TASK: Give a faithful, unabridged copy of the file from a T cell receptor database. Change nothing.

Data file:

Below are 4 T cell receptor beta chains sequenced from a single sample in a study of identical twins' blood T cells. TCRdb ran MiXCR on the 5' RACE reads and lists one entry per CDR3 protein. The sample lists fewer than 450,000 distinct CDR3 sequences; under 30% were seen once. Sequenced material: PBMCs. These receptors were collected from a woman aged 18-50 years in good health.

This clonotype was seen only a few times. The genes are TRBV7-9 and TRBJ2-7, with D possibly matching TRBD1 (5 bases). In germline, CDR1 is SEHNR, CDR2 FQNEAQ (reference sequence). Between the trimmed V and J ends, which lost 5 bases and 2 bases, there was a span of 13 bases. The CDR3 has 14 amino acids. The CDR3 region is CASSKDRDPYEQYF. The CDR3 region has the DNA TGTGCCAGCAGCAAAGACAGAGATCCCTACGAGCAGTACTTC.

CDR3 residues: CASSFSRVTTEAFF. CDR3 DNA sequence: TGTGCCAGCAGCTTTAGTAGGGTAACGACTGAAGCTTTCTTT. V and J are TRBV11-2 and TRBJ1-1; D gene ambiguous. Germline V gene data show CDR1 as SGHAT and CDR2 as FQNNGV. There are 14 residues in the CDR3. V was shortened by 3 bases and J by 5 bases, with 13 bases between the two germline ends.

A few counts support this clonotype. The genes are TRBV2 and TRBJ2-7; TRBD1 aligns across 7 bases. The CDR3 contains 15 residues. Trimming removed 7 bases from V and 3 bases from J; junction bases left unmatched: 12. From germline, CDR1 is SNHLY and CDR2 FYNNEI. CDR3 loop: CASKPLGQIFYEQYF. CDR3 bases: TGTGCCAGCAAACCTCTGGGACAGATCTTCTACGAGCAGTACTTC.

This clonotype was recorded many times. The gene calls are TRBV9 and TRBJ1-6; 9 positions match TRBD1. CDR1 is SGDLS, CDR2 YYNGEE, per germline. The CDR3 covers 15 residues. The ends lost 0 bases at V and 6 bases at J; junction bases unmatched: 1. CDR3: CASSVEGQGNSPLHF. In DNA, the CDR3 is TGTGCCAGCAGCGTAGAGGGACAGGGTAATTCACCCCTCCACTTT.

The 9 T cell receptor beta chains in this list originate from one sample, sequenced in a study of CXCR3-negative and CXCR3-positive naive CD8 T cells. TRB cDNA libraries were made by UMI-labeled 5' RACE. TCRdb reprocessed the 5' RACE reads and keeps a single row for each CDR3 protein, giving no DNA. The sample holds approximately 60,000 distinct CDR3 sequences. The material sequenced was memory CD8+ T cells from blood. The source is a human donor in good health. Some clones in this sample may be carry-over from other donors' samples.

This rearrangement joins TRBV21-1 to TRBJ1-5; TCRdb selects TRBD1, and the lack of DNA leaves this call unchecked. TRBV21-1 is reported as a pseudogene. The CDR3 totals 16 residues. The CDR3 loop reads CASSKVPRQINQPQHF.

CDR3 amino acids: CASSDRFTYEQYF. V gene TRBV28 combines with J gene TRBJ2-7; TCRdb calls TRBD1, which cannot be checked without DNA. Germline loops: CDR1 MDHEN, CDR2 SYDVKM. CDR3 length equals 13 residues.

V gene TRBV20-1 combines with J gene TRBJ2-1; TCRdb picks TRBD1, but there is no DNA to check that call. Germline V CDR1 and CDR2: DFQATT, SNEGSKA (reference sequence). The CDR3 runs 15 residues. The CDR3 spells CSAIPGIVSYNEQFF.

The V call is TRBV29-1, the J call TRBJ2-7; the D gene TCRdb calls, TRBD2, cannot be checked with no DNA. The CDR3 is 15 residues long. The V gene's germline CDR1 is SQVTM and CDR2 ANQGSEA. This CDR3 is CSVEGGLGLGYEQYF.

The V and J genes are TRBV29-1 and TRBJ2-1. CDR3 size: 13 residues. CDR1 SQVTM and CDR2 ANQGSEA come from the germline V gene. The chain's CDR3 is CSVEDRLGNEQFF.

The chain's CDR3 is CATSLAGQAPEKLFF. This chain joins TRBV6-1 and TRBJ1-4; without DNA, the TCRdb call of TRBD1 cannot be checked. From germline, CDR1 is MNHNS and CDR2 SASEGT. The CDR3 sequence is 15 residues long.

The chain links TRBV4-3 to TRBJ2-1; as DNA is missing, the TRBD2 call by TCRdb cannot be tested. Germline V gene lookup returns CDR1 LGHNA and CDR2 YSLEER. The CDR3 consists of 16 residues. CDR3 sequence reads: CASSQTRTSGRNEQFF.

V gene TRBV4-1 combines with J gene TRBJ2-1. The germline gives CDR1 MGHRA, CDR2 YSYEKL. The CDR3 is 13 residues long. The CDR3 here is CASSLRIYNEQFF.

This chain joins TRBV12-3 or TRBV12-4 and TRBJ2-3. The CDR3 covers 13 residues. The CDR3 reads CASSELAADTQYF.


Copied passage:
Below are 4 T cell receptor beta chains sequenced from a single sample in a study of identical twins' blood T cells. TCRdb ran MiXCR on the 5' RACE reads and lists one entry per CDR3 protein. The sample lists fewer than 450,000 distinct CDR3 sequences; under 30% were seen once. Sequenced material: PBMCs. These receptors were collected from a woman aged 18-50 years in good health.

This clonotype was seen only a few times. The genes are TRBV7-9 and TRBJ2-7, with D possibly matching TRBD1 (5 bases). In germline, CDR1 is SEHNR, CDR2 FQNEAQ (reference sequence). Between the trimmed V and J ends, which lost 5 bases and 2 bases, there was a span of 13 bases. The CDR3 has 14 amino acids. The CDR3 region is CASSKDRDPYEQYF. The CDR3 region has the DNA TGTGCCAGCAGCAAAGACAGAGATCCCTACGAGCAGTACTTC.

CDR3 residues: CASSFSRVTTEAFF. CDR3 DNA sequence: TGTGCCAGCAGCTTTAGTAGGGTAACGACTGAAGCTTTCTTT. V and J are TRBV11-2 and TRBJ1-1; D gene ambiguous. Germline V gene data show CDR1 as SGHAT and CDR2 as FQNNGV. There are 14 residues in the CDR3. V was shortened by 3 bases and J by 5 bases, with 13 bases between the two germline ends.

A few counts support this clonotype. The genes are TRBV2 and TRBJ2-7; TRBD1 aligns across 7 bases. The CDR3 contains 15 residues. Trimming removed 7 bases from V and 3 bases from J; junction bases left unmatched: 12. From germline, CDR1 is SNHLY and CDR2 FYNNEI. CDR3 loop: CASKPLGQIFYEQYF. CDR3 bases: TGTGCCAGCAAACCTCTGGGACAGATCTTCTACGAGCAGTACTTC.

This clonotype was recorded many times. The gene calls are TRBV9 and TRBJ1-6; 9 positions match TRBD1. CDR1 is SGDLS, CDR2 YYNGEE, per germline. The CDR3 covers 15 residues. The ends lost 0 bases at V and 6 bases at J; junction bases unmatched: 1. CDR3: CASSVEGQGNSPLHF. In DNA, the CDR3 is TGTGCCAGCAGCGTAGAGGGACAGGGTAATTCACCCCTCCACTTT.

The 9 T cell receptor beta chains in this list originate from one sample, sequenced in a study of CXCR3-negative and CXCR3-positive naive CD8 T cells. TRB cDNA libraries were made by UMI-labeled 5' RACE. TCRdb reprocessed the 5' RACE reads and keeps a single row for each CDR3 protein, giving no DNA. The sample holds approximately 60,000 distinct CDR3 sequences. The material sequenced was memory CD8+ T cells from blood. The source is a human donor in good health. Some clones in this sample may be carry-over from other donors' samples.

This rearrangement joins TRBV21-1 to TRBJ1-5; TCRdb selects TRBD1, and the lack of DNA leaves this call unchecked. TRBV21-1 is reported as a pseudogene. The CDR3 totals 16 residues. The CDR3 loop reads CASSKVPRQINQPQHF.

CDR3 amino acids: CASSDRFTYEQYF. V gene TRBV28 combines with J gene TRBJ2-7; TCRdb calls TRBD1, which cannot be checked without DNA. Germline loops: CDR1 MDHEN, CDR2 SYDVKM. CDR3 length equals 13 residues.

V gene TRBV20-1 combines with J gene TRBJ2-1; TCRdb picks TRBD1, but there is no DNA to check that call. Germline V CDR1 and CDR2: DFQATT, SNEGSKA (reference sequence). The CDR3 runs 15 residues. The CDR3 spells CSAIPGIVSYNEQFF.

The V call is TRBV29-1, the J call TRBJ2-7; the D gene TCRdb calls, TRBD2, cannot be checked with no DNA. The CDR3 is 15 residues long. The V gene's germline CDR1 is SQVTM and CDR2 ANQGSEA. This CDR3 is CSVEGGLGLGYEQYF.

The V and J genes are TRBV29-1 and TRBJ2-1. CDR3 size: 13 residues. CDR1 SQVTM and CDR2 ANQGSEA come from the germline V gene. The chain's CDR3 is CSVEDRLGNEQFF.

The chain's CDR3 is CATSLAGQAPEKLFF. This chain joins TRBV6-1 and TRBJ1-4; without DNA, the TCRdb call of TRBD1 cannot be checked. From germline, CDR1 is MNHNS and CDR2 SASEGT. The CDR3 sequence is 15 residues long.

The chain links TRBV4-3 to TRBJ2-1; as DNA is missing, the TRBD2 call by TCRdb cannot be tested. Germline V gene lookup returns CDR1 LGHNA and CDR2 YSLEER. The CDR3 consists of 16 residues. CDR3 sequence reads: CASSQTRTSGRNEQFF.

V gene TRBV4-1 combines with J gene TRBJ2-1. The germline gives CDR1 MGHRA, CDR2 YSYEKL. The CDR3 is 13 residues long. The CDR3 here is CASSLRIYNEQFF.

This chain joins TRBV12-3 or TRBV12-4 and TRBJ2-3. The CDR3 covers 13 residues. The CDR3 reads CASSELAADTQYF.